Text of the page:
Our cousins climbed down from the trees around three million years ago, but the documented evidence for the steady march towards “civilisation” only begins around 2,500 BC. That leaves a lot activity unaccounted for. Enter the Swiss Army Knife of the Stone Age: the hand axe. One of these treasures is on display at Sydney’s Nicholson Museum of antiquities in an exhibition called 50 Objects 50 Stories— a trove of artefacts, each one with a story nesting in it like a Russian doll.
The oldest, by a very long shot, at half a million years, is this yellow jasper hand axe, and perhaps it has the best story of all. With it, man could butcher carcasses and crack bones for marrow — an instant protein hit which gave him a brain much larger than his furry competitors. Man hasn’t looked back since then.
It has been carefully fashioned, harmoniously proportioned and intended to please the eye. So, this is also where art begins — with the desire for something greater than the utilitarian and celebration of the skills acquired to make it so. And this hand axe provides another valuable insight: the capacity for its maker to imagine in a rough piece of stone, the shape he wishes to achieve — a huge conceptual leap. The person who shaped this axe was probably learning to shape a sentence at the same time. Thus our entire human history is ninety-nine percent Prehistoric, compared to which the developments from the steam engine to the credit card, are a mere eye-blink.
Eighteenth and nineteenth century Europe took for granted the superiority of Greek and Roman culture and their habits of mental and physical discipline — never mind that much of this learning only survived thanks to Arabic scholars — which is why their museums have a disproportionate number of naked muscular chaps carved in marble and red and black terracotta vessels with endless scenes of antique gods and goddesses disporting themselves. These scenes embody the very essence of tragedy, comedy and poetry from which our modern literature and theatre spring. One majestic black figure amphora (wine vessel) in the exhibition depicts muscular men wearing animal skins, holding shields and spears and locked in combat. Exciting enough, but even more interesting are the circumstances of its survival. In 1828 a farmer ploughing his field with oxen near the city of Vulci just north west of Rome, saw his animals disappear from sight. They had fallen into an Etruscan tomb. The novelist D. H. Lawrence subsequently wrote about this honeycomb of tombs across the countryside and their thousands of vessels so carefully buried to accompany the dead into a life of further drinking and partying. It seems the site was relentlessly plundered and while gold treasures were seized and sold on the black market, the pots were deemed worthless and crushed into the soil. This particular pot had a lucky escape.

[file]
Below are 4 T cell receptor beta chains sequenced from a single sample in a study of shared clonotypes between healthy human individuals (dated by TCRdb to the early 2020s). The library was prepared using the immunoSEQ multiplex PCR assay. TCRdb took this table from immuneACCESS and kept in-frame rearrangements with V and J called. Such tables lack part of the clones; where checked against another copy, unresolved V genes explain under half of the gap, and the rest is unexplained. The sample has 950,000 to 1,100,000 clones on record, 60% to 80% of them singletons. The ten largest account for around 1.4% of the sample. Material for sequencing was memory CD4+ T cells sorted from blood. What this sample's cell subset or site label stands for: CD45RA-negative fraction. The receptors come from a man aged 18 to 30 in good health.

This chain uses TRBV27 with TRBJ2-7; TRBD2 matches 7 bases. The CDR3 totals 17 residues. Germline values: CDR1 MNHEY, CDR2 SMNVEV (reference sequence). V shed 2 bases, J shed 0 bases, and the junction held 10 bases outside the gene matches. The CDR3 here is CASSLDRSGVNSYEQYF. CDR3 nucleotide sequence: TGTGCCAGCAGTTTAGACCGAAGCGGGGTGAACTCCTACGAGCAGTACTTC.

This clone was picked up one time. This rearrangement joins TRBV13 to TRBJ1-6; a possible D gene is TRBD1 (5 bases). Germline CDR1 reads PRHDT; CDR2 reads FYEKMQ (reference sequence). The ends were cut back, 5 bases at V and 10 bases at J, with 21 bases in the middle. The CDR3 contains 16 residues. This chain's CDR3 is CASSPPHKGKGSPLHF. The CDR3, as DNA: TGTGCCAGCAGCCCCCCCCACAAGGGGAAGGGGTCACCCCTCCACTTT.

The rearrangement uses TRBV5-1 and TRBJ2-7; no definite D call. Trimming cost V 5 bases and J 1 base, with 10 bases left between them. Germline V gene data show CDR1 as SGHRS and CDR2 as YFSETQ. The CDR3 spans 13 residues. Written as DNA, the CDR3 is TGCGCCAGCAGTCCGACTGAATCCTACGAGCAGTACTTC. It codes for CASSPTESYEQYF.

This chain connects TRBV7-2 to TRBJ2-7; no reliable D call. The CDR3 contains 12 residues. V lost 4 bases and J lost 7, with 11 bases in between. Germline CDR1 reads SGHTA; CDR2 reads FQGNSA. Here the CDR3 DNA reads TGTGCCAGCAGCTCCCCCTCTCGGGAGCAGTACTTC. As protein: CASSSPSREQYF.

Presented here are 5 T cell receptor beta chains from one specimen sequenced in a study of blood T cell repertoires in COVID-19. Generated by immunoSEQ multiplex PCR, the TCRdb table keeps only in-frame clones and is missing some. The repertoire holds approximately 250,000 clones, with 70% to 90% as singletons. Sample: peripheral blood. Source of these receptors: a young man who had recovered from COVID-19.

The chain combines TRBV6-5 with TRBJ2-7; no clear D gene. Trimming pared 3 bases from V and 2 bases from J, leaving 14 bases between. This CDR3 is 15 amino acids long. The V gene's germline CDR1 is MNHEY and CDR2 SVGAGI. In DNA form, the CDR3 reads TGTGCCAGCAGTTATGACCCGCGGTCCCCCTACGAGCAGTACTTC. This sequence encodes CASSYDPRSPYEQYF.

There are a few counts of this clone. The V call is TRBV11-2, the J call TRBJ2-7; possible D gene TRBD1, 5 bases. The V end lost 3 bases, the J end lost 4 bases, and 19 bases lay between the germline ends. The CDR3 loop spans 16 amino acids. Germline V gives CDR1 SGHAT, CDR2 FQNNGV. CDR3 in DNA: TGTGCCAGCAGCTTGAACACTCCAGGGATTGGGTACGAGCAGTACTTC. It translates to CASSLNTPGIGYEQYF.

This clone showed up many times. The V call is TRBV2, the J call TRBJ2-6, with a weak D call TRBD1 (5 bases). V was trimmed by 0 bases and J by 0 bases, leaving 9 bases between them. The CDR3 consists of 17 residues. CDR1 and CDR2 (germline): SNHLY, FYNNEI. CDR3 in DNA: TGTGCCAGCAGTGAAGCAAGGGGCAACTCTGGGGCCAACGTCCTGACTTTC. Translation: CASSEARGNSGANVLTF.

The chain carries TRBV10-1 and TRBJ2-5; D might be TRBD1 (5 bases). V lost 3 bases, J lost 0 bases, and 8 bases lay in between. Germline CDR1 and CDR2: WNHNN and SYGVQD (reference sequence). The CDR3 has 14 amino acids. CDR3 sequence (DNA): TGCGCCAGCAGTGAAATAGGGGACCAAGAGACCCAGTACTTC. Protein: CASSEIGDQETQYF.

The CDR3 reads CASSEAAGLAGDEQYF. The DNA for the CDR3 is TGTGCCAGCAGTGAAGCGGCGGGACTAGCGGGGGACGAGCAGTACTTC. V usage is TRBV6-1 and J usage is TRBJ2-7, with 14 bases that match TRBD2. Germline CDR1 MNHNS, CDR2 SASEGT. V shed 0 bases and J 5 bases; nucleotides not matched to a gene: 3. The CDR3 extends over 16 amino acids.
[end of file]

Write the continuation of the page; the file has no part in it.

With today’s passion for authenticity, the examination of plaster and marble copies of works from antiquity has lost some of its appeal. Yet the intricate white and yellow marble bust of Augustus, Rome’s first emperor, reminds us of the Romans’ fondness for boasting of their military exploits with the help of assorted gods. Augustus’s broad chest is sporting a breastplate decorated with scenes mourning women, representatives of conquered Gallic and Germanic tribes, a sun god racing his chariot across the sky — even two sphinxes which are symbols of Augustus’s victory over the hapless Mark Anthony and Cleopatra in 30BC. This is one of the most rewarding objects in the exhibition.
Crime writer Agatha Christie (who created Hercule Poirot) accompanied her husband, the archaeologist Max Mallowan on his excavations in Syria and Iraq from the 1930s onwards. Among his greatest finds were the so-called ‘Nimrud ivories’, small intricately carved plaques at the site of the capital of the great Assyrian Empire. Christie used her jar of cosmetic face cream and a knitting needle to coax the soil from them. She quipped “there was such a run on my face cream that there was nothing left for my poor old face …”. The state of her face probably didn’t upset Mallowan for as Christie is also meant to have remarked: “An archaeologist is the best husband any woman could have. The older she gets, the more interested he is in her …”
There are other remarkable works in this exhibition: a papyrus fragment from Homer’s Iliad, silver and electrum coins, a framed tableau of human remains from fifteenth-century France, an extraordinarily well preserved mummy coffin said to be of Padiashaikhet (who lived around 700 BC) and a plastered skull — an ‘ancestor’ portrait, dating to 7000BC found in Jericho.
Senior curator Michael Turner has created a journey at the Nicholson Museum (which was established in 1860) to engage all those whose imaginations are not sufficiently nourished by the stream of ephemera that threaten to overwhelm our modern lives.